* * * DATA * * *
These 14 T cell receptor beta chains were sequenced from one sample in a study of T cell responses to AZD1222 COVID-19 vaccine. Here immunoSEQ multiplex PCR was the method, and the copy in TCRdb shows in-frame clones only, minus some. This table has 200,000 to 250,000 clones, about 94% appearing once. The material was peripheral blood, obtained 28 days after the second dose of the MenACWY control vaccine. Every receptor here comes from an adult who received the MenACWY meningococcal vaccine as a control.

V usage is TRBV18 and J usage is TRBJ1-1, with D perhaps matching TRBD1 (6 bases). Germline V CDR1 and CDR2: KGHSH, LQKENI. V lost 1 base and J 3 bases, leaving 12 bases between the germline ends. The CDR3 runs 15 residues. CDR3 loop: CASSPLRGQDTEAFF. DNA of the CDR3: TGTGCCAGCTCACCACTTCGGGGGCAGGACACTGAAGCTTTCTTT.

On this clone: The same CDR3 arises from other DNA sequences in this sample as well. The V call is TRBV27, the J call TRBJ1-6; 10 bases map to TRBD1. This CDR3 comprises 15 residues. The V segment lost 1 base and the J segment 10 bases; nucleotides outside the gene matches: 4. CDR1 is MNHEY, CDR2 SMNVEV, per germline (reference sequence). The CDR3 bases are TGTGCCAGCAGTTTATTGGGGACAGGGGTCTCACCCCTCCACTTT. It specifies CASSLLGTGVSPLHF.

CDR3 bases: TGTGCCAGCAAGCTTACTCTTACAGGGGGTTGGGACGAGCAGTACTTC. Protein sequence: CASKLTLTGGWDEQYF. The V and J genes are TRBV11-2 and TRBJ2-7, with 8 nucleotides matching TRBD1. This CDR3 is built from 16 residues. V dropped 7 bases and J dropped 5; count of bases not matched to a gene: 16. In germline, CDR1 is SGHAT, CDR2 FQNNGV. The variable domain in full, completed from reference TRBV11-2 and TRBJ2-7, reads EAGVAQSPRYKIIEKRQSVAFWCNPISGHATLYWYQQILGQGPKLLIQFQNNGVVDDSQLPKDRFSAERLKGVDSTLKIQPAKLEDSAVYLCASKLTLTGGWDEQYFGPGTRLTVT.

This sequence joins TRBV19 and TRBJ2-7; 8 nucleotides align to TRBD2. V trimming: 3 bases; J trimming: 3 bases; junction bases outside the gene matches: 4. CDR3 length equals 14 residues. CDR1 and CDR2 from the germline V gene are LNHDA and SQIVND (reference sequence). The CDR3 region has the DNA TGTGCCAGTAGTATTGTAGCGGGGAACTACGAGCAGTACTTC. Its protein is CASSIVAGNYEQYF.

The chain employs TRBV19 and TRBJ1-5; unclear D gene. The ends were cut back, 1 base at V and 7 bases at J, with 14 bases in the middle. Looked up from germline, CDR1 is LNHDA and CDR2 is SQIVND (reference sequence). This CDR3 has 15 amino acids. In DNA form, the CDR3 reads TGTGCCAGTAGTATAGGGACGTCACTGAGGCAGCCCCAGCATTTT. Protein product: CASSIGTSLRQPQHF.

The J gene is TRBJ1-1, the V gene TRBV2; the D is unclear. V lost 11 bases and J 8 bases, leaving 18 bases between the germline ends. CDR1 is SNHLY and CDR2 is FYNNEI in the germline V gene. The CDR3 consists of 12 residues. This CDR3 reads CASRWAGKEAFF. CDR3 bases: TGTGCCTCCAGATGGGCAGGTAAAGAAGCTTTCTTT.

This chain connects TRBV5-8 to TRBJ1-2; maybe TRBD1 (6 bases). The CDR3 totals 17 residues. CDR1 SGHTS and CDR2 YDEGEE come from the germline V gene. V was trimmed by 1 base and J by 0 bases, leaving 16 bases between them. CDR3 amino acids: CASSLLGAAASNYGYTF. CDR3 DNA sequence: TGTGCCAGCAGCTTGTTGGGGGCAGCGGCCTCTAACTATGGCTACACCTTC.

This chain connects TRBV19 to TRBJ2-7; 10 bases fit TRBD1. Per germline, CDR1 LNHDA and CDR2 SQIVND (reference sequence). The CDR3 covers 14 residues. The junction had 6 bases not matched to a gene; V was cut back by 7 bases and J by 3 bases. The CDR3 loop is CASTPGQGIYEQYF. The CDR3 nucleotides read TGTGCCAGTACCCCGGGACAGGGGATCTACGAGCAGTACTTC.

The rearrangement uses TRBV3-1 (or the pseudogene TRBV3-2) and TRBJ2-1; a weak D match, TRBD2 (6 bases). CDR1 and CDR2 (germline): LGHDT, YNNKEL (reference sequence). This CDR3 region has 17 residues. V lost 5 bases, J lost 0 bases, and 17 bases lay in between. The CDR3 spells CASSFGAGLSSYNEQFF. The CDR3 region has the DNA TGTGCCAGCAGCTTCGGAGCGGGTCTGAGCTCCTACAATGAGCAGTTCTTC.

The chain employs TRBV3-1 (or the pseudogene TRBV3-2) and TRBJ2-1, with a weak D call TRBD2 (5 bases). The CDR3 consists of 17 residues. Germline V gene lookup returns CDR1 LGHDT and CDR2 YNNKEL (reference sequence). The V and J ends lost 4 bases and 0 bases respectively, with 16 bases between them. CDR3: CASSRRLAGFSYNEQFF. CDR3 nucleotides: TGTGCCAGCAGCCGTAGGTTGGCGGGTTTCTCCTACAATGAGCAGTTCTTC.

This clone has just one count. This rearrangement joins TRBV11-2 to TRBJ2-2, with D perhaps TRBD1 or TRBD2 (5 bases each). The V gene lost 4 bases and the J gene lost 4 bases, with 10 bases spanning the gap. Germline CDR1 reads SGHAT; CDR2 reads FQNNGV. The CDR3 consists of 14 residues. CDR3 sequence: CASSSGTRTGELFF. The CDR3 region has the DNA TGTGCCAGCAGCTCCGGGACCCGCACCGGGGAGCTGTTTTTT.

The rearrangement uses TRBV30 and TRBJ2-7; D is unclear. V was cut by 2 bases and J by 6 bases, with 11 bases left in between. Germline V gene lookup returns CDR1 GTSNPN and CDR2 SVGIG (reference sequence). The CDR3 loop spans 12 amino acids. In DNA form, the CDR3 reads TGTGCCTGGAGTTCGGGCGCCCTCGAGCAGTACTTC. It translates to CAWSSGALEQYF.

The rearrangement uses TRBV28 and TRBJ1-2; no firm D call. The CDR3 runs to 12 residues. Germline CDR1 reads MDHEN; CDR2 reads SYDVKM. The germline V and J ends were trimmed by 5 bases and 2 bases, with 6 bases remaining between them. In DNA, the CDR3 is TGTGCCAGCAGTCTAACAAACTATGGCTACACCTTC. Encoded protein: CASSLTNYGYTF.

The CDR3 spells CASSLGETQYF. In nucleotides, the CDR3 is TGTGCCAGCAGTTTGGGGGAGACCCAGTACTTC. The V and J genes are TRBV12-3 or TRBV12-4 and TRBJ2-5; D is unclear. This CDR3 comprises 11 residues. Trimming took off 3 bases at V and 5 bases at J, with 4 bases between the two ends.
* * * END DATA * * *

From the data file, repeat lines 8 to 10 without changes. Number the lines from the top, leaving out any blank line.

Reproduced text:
This chain connects TRBV5-8 to TRBJ1-2; maybe TRBD1 (6 bases). The CDR3 totals 17 residues. CDR1 SGHTS and CDR2 YDEGEE come from the germline V gene. V was trimmed by 1 base and J by 0 bases, leaving 16 bases between them. CDR3 amino acids: CASSLLGAAASNYGYTF. CDR3 DNA sequence: TGTGCCAGCAGCTTGTTGGGGGCAGCGGCCTCTAACTATGGCTACACCTTC.

This chain connects TRBV19 to TRBJ2-7; 10 bases fit TRBD1. Per germline, CDR1 LNHDA and CDR2 SQIVND (reference sequence). The CDR3 covers 14 residues. The junction had 6 bases not matched to a gene; V was cut back by 7 bases and J by 3 bases. The CDR3 loop is CASTPGQGIYEQYF. The CDR3 nucleotides read TGTGCCAGTACCCCGGGACAGGGGATCTACGAGCAGTACTTC.

The rearrangement uses TRBV3-1 (or the pseudogene TRBV3-2) and TRBJ2-1; a weak D match, TRBD2 (6 bases). CDR1 and CDR2 (germline): LGHDT, YNNKEL (reference sequence). This CDR3 region has 17 residues. V lost 5 bases, J lost 0 bases, and 17 bases lay in between. The CDR3 spells CASSFGAGLSSYNEQFF. The CDR3 region has the DNA TGTGCCAGCAGCTTCGGAGCGGGTCTGAGCTCCTACAATGAGCAGTTCTTC.